post #5 of 11

I wouldnt worry too much--racism/colorism generally takes a much more psychically heavy toll on dark skinned people. Even the "(obviously) mixed kids are beautiful/itneresting etc" stuff people do is racism. Be glad your son gets less of that and worry about your step kids. Good to demphasize and deflect the looks-centered  stuff when people say it.
 

post #6 of 11

You mentioned you were worried that your son will feel less attractive because he lighter skinned than your BFs kids...I agree with PP, and if you live anywhere within the continental US, he will be bombarded from all outlets of media that reinforce that lighter skin is more attractive than dark...Although the multi-racial look is considered more "exotic," dependent upon where you live or frequent, the same child who is constantly complimented for being beautiful may experience stares or inquires of a more negative tone...

 

I myself am multi-racial, (mom is White, dad is Black and Lenni Lenape Indian), and I did not become cognizant of our ethnic background until I was about 8 years old...I am the darkest of my siblings though, and began to realize that we all looked "mixed" the word that was used most often to describe us, although my grandfather just always said we were colored:).  As you pointed out, it is people of multi-ethnicities that are best at recognizing the ethnic background of myself or my siblings, it almost takes a trained eye...

 

My 6 year old however, has a father from Uganda, and yet she ended up looking like me, with a much darker complexion and still my hair, crazy (in a good way:) blonde curls that just grow up and out...As we are expecting her baby sister in the next few weeks however, she had made some comments about being worried that she will be the darkest in the family, as if it is not as favorable...My husband is from the Dominican Republic and so we are anxious to see what this new baby girl will actually look like as well!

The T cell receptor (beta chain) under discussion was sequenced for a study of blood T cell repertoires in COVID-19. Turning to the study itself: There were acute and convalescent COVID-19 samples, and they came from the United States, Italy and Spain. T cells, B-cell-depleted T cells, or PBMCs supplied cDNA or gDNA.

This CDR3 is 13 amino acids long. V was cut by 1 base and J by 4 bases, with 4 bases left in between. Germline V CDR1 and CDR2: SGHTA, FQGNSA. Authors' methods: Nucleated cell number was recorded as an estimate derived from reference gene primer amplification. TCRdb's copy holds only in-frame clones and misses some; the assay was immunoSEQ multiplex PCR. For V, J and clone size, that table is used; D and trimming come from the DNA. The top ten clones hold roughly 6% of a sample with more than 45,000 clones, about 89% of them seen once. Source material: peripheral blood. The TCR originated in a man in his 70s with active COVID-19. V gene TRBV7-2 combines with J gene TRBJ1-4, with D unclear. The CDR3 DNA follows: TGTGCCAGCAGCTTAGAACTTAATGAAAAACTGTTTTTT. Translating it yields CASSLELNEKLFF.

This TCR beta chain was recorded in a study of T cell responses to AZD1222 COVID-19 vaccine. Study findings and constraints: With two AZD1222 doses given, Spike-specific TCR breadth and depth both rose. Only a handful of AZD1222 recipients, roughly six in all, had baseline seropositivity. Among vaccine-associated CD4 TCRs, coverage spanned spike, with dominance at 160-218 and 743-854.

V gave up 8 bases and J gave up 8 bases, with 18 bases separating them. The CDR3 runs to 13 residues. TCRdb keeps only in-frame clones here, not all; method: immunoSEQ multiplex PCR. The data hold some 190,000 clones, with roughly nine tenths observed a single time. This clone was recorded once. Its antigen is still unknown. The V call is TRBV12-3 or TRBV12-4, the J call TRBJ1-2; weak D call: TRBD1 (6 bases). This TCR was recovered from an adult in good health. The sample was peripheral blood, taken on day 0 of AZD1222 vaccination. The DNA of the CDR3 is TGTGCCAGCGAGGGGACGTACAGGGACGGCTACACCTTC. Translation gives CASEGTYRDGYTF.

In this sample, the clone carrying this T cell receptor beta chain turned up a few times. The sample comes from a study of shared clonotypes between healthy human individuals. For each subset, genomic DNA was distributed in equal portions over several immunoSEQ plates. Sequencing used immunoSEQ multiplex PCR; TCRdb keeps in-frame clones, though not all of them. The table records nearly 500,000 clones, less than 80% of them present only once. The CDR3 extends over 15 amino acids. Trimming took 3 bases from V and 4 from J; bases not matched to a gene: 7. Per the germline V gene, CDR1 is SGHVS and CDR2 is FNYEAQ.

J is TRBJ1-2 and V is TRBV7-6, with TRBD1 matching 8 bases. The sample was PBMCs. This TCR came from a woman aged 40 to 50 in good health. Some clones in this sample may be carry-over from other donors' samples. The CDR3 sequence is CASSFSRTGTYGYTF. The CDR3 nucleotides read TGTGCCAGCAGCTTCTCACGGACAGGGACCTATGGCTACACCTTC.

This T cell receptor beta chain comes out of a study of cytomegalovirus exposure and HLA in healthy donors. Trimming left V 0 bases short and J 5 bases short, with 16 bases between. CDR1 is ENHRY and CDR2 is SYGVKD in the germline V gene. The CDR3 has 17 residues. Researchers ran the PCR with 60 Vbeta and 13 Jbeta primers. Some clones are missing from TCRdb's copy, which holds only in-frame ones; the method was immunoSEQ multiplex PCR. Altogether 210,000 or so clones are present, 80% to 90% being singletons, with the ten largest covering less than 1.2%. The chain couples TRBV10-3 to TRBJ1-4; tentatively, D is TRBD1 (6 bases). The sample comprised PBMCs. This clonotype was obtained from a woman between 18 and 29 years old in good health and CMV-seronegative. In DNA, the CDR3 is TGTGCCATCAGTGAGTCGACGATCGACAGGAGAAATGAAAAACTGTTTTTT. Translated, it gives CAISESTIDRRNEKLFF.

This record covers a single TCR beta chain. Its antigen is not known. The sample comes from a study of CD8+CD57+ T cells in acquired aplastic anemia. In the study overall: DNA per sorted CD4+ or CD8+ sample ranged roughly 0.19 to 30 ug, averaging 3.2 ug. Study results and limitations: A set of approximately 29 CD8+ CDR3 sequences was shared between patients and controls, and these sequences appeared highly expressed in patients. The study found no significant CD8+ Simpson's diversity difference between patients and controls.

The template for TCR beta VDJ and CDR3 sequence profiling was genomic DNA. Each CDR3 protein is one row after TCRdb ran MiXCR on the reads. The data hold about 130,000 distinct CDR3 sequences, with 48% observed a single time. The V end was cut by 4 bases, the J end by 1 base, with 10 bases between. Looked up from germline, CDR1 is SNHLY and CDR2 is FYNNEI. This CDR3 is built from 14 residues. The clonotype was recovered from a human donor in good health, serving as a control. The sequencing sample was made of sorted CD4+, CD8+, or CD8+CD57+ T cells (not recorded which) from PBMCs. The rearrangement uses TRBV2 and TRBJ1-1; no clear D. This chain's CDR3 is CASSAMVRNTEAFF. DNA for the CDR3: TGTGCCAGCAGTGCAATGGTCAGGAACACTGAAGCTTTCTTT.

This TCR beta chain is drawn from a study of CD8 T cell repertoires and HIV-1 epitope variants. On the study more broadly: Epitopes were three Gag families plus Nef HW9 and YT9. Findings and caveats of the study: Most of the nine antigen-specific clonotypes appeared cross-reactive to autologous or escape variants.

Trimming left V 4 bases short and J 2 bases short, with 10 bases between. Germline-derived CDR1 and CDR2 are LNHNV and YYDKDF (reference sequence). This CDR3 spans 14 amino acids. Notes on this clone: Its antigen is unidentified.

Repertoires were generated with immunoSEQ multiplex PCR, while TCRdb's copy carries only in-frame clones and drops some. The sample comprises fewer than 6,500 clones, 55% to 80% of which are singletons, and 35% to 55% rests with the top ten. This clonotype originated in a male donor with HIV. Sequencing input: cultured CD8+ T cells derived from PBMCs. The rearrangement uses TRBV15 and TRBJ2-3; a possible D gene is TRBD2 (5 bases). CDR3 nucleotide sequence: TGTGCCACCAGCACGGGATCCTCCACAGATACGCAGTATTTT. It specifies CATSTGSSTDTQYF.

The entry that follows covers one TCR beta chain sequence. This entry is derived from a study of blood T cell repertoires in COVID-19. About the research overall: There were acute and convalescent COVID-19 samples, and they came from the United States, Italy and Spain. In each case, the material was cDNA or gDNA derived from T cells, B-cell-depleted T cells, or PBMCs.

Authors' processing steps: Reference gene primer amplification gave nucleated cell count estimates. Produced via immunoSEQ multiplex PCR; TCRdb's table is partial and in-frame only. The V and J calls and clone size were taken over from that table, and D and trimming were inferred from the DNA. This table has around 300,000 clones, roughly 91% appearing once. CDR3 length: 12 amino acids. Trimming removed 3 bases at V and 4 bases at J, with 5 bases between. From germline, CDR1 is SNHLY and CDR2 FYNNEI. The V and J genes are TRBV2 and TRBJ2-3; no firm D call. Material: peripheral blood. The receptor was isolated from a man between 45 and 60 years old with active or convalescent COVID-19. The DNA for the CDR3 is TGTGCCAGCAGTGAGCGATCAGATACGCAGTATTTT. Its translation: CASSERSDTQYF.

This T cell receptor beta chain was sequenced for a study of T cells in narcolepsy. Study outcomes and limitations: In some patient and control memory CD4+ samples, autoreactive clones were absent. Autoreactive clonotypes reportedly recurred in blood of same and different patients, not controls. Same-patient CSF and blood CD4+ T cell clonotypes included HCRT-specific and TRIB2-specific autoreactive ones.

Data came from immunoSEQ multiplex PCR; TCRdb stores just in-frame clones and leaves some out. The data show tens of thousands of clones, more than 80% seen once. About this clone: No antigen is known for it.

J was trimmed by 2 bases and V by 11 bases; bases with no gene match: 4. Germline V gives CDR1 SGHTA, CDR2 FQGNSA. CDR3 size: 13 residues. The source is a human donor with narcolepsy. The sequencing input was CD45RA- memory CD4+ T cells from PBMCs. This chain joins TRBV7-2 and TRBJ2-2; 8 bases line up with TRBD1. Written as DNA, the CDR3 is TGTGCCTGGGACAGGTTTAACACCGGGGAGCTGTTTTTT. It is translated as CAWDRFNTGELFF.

And I'd say don't worry about the lack of attention that he's getting when out with the others...It is with every outing that we receive a comment on her looks, and for years it made her uncomfortable going into stores or walking around Brooklyn with us, which is an amazingly diverse place anyway...I begged her (probably she would say I forced her) to respond with a thank you to these comments to the point where she responded so curt to a woman one time in Target that the lady replied, "Oh wow, you must hear that a lot!"  

 

So the less attention the better I'd say from experience- I personally ended up making myself over in an attempt to stop looking so ambiguous and to stop all the inquires about my ethnicity, I didn't have a mom who spoke to me about it and it left me feeling like I never fit in...So the more you can talk to your son about it, the better off I'm sure he will be:)